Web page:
The Commission President said the bloc will do its best to seal an agreement on new ties with Britain by the end of the year but will not compromise its core values, notably on fair competition.
“The negotiations with the UK always promised to be difficult and they have not disappointed,” von der Leyen, the head of the European Commission, told the European Parliament.
“We are now halfway through these negotiations with five months left to go. But we’re definitely not halfway through the work to reach an agreement … We will do all in our power to reach an agreement.”
She said British Prime Minister Boris Johnson had confirmed to her this week that London would not seek to prolong negotiations on a new EU-UK trade deal beyond December.
The EU says Britain cannot retain all the economic and trading benefits it had as an EU member, while London says Brussels is not showing enough flexibility.
Von der Leyen, said that there will be no post-Brexit deal without a level playing field
Barnier said EU-UK talks will intensify in coming months
“We’re ready to be creative to find common ground,” von der Leyen said.
However, she went on to say said there could be no deal without “level playing field” guarantees of fair competition, and agreements on fisheries and on dispute-settling mechanisms.
The EU insists that Britain must commit to maintaining EU standards on a whole host of issues.
This includes everything from state aid to labour to environment regulations.
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Ursula Von der Leyen said the EU will not compromise its core values, notably on fair competition
The measures are to prevent it undercutting EU products in the future.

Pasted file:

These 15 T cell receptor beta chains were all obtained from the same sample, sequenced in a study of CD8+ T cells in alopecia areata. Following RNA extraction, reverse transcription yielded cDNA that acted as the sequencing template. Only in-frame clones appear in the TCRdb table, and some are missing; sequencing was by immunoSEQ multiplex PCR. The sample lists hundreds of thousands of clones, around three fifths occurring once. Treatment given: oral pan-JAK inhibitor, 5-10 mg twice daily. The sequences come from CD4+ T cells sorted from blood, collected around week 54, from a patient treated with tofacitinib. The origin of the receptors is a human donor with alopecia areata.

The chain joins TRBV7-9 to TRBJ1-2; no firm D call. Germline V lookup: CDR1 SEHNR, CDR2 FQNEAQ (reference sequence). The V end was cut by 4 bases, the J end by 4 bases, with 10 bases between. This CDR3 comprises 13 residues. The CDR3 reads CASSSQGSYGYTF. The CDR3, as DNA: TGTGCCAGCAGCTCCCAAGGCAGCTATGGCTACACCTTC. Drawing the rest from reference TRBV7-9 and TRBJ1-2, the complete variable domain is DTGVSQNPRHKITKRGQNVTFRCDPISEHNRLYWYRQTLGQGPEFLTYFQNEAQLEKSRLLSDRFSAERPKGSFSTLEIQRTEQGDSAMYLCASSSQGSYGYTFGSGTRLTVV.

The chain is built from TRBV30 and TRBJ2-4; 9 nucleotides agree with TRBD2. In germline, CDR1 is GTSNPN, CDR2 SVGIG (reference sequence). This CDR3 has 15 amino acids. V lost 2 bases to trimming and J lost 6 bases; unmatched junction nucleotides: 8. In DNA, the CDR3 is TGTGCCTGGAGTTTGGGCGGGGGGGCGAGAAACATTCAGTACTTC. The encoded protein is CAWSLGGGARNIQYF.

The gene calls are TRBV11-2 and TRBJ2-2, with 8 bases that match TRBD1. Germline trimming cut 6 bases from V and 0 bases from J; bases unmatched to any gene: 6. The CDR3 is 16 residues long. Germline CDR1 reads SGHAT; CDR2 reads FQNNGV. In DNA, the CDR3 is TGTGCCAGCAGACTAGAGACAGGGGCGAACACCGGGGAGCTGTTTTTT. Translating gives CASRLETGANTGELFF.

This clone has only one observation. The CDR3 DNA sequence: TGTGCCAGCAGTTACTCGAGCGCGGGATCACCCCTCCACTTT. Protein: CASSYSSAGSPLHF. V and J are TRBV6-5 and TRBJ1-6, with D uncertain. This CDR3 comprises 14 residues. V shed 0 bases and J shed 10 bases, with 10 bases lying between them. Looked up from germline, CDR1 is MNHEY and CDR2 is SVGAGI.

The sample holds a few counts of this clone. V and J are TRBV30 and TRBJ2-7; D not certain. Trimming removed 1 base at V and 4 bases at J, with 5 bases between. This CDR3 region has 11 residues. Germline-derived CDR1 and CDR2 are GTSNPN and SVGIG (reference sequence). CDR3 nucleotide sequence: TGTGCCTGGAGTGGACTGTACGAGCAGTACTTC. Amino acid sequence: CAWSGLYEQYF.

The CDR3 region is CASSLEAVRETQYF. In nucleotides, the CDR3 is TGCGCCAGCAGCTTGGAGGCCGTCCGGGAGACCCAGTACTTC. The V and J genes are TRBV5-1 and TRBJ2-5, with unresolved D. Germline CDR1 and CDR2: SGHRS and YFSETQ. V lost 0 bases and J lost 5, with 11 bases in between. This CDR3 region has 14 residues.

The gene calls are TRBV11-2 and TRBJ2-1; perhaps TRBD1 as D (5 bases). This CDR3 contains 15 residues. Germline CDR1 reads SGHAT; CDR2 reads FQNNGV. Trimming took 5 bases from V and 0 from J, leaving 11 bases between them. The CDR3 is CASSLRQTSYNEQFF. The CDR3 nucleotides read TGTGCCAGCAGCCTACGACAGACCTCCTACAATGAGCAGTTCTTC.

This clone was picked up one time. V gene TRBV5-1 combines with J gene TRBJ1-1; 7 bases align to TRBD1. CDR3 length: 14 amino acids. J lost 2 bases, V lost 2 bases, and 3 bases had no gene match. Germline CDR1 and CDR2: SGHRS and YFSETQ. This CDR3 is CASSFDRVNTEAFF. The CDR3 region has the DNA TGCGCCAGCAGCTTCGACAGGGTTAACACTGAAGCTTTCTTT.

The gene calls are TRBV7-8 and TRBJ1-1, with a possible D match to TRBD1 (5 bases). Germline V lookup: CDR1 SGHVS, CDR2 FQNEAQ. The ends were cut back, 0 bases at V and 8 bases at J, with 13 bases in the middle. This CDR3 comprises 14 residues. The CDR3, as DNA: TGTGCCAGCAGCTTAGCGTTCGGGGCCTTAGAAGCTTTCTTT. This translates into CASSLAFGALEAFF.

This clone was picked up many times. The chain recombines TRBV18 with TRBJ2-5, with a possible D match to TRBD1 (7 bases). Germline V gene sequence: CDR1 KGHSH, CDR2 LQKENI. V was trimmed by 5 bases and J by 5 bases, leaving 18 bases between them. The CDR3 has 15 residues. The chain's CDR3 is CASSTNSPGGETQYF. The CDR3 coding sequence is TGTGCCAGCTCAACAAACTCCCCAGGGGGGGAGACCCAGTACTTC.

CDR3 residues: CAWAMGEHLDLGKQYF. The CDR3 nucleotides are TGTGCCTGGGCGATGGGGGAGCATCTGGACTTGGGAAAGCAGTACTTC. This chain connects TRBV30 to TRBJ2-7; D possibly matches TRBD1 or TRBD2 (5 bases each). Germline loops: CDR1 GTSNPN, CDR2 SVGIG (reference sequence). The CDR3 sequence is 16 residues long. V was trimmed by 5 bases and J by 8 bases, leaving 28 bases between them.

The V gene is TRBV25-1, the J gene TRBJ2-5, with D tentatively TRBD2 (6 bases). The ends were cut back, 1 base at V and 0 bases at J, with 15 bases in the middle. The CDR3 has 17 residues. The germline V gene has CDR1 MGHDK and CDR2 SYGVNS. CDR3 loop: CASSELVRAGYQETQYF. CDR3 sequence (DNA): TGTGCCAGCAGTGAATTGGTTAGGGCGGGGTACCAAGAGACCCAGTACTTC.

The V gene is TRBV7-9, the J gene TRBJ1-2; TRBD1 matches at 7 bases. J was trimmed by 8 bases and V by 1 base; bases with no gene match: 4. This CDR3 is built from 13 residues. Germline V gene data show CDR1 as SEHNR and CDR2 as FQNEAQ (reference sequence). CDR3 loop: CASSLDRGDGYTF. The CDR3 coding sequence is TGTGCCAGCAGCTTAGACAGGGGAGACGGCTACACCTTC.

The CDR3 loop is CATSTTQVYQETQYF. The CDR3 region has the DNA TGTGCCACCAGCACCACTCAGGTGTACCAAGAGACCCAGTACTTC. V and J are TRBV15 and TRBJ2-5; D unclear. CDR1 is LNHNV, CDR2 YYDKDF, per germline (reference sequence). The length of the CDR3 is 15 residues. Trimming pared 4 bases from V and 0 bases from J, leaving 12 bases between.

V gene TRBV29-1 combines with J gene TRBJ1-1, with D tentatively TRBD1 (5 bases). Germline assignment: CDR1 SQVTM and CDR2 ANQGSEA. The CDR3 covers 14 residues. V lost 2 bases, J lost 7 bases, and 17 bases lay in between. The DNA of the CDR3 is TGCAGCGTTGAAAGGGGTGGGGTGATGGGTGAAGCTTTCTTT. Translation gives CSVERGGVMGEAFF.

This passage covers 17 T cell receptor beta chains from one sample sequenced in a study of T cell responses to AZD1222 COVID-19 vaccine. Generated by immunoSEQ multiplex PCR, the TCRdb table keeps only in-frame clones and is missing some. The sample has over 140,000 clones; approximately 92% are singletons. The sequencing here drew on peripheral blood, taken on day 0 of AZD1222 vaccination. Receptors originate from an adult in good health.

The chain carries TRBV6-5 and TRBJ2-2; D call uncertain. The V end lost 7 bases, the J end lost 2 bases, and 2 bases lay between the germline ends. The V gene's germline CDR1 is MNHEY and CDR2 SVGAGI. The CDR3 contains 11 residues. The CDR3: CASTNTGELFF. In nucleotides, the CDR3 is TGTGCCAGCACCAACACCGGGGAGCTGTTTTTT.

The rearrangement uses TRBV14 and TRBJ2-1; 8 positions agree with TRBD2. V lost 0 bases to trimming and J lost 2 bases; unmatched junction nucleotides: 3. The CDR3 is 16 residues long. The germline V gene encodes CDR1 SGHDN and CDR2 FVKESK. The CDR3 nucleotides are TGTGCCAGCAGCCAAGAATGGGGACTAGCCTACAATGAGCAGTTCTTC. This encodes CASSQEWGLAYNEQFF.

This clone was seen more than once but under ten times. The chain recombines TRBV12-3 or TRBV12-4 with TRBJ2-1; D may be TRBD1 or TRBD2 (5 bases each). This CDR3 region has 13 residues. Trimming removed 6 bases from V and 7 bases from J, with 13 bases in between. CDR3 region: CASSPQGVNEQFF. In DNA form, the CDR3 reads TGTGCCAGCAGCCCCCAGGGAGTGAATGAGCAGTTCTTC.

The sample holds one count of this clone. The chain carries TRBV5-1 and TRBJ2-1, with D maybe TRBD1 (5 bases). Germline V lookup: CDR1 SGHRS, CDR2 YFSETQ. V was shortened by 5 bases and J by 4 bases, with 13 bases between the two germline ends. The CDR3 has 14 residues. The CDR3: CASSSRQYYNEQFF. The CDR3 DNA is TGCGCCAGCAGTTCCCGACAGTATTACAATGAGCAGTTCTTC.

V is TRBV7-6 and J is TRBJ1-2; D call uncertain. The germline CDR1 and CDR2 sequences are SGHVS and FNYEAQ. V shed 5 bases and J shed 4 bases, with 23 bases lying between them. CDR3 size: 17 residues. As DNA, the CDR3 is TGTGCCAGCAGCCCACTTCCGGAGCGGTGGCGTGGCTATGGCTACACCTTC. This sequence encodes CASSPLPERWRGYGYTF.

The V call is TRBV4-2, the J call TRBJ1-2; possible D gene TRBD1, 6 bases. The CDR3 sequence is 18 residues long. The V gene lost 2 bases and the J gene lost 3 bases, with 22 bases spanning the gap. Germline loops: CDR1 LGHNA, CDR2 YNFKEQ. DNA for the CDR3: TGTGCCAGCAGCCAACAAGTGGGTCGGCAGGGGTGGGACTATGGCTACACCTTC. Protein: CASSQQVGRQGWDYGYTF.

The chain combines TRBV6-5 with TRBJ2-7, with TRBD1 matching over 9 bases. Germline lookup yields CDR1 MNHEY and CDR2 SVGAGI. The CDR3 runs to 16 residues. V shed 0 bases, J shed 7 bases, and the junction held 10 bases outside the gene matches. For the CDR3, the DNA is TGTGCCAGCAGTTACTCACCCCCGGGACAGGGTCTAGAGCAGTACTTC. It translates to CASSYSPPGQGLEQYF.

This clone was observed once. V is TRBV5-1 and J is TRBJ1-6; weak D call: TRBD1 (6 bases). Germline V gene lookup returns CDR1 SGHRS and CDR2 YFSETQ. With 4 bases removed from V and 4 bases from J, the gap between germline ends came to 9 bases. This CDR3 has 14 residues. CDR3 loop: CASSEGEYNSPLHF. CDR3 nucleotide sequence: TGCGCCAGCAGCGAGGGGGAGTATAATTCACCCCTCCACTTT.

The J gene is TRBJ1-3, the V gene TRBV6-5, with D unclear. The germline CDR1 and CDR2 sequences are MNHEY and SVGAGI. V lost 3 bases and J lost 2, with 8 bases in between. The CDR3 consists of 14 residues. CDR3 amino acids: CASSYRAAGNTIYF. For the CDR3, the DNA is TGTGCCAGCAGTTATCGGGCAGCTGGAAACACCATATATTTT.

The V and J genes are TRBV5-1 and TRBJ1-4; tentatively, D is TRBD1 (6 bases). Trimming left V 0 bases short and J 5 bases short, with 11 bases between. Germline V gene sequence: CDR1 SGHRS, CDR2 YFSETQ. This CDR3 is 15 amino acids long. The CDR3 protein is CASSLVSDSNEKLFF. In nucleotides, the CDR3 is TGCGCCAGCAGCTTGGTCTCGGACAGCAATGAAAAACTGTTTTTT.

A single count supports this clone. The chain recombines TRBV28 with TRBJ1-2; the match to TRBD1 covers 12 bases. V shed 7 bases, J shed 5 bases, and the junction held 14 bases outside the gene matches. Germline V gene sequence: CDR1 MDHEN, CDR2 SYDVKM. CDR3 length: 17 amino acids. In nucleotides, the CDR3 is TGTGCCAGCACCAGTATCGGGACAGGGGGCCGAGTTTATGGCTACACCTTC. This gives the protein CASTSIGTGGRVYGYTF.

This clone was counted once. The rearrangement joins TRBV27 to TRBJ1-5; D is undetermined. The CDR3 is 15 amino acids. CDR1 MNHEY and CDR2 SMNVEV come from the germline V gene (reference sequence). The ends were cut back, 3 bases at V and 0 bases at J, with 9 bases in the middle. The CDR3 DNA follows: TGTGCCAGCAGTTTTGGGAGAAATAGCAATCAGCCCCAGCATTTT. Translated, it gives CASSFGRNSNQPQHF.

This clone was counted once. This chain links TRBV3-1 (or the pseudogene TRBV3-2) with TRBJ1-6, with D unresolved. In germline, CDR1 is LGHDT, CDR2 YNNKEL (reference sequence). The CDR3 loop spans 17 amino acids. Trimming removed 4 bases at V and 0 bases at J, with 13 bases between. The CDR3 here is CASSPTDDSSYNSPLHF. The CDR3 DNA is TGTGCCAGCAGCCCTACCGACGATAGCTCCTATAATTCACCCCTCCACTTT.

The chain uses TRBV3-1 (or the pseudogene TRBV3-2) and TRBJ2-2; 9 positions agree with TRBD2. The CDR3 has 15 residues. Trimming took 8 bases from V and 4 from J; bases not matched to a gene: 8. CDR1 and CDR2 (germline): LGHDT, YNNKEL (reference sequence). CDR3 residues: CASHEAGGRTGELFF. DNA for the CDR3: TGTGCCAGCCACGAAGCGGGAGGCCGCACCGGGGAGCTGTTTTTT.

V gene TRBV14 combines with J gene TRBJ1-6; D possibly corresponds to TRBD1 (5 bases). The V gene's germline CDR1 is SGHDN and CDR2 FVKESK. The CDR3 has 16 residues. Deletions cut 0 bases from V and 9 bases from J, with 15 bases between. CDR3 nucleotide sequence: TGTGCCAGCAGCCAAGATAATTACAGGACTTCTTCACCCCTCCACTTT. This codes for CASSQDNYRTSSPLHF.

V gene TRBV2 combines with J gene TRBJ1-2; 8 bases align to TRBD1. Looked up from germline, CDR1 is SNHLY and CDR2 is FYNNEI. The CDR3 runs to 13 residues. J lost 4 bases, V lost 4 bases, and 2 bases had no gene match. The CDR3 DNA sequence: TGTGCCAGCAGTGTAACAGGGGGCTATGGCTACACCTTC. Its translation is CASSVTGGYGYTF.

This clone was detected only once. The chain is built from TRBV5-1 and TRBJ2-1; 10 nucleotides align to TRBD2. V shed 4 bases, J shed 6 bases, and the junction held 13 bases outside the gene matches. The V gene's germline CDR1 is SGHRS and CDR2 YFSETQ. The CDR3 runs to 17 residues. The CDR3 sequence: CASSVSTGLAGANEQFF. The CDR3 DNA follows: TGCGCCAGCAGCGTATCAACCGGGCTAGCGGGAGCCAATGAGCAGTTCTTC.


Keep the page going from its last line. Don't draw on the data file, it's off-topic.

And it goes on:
“It should be a shared interest for the European Union and the UK to never slide backwards and always advance together towards highest standards,” von der Leyen said.
She also said Britain must offer legal guarantees that it would handle sensitive data on EU citizens correctly if it wanted access to the bloc’s databases or close judicial and police cooperation.
Any deal sealed between the 27 EU states and Britain will eventually need ratification by the European Parliament.
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Von der Leyen said British Prime Minister Boris Johnson had confirmed to her this week that London would not seek to prolong negotiations on a new EU-UK trade deal beyond December
The EU says Britain cannot retain all the economic and trading benefits it had as an EU member
Some lawmakers called for preparations in case the talks fail.
“It’s going to be difficult. It’s possible but the time is very short,” the bloc’s Brexit negotiator, Michel Barnier, told the same hearing.
“It’s the choice of the UK whether they want an agreement, or not, because the conditions for an agreement are already known.”
Barnier said EU-UK talks will intensify in coming months.
Talks are expected to go on throughout July, August and September.
Both sides now hope a series of intensified negotiations over the summer will bring along an “early understanding on the principles underlying any agreement”.
They will then turn “political understandings” into draft legal text as talks rumble on into the autumn.
Speaking after the virtual talks, Mr Johnson said: “It’s very clear what we need to achieve, I don’t think we’re actually that far apart, but what we need now is to see a bit of oomph in the negotiations.
Talks are expected to go on throughout July, August and September
“The faster we can do this the better, we see no reason why you shouldn’t get that done in July.
“The issue is very clear, we fought an election based on these ideas, the manifesto was very clear.”
Barnier also called for a deal to cover not only trade but also security, environmental standards and welfare rights, saying: “Our priority is and remains to be to reach an agreement.
“But we also have the responsibility to prepare for all possible scenarios, whether there is an agreement or there isn’t.”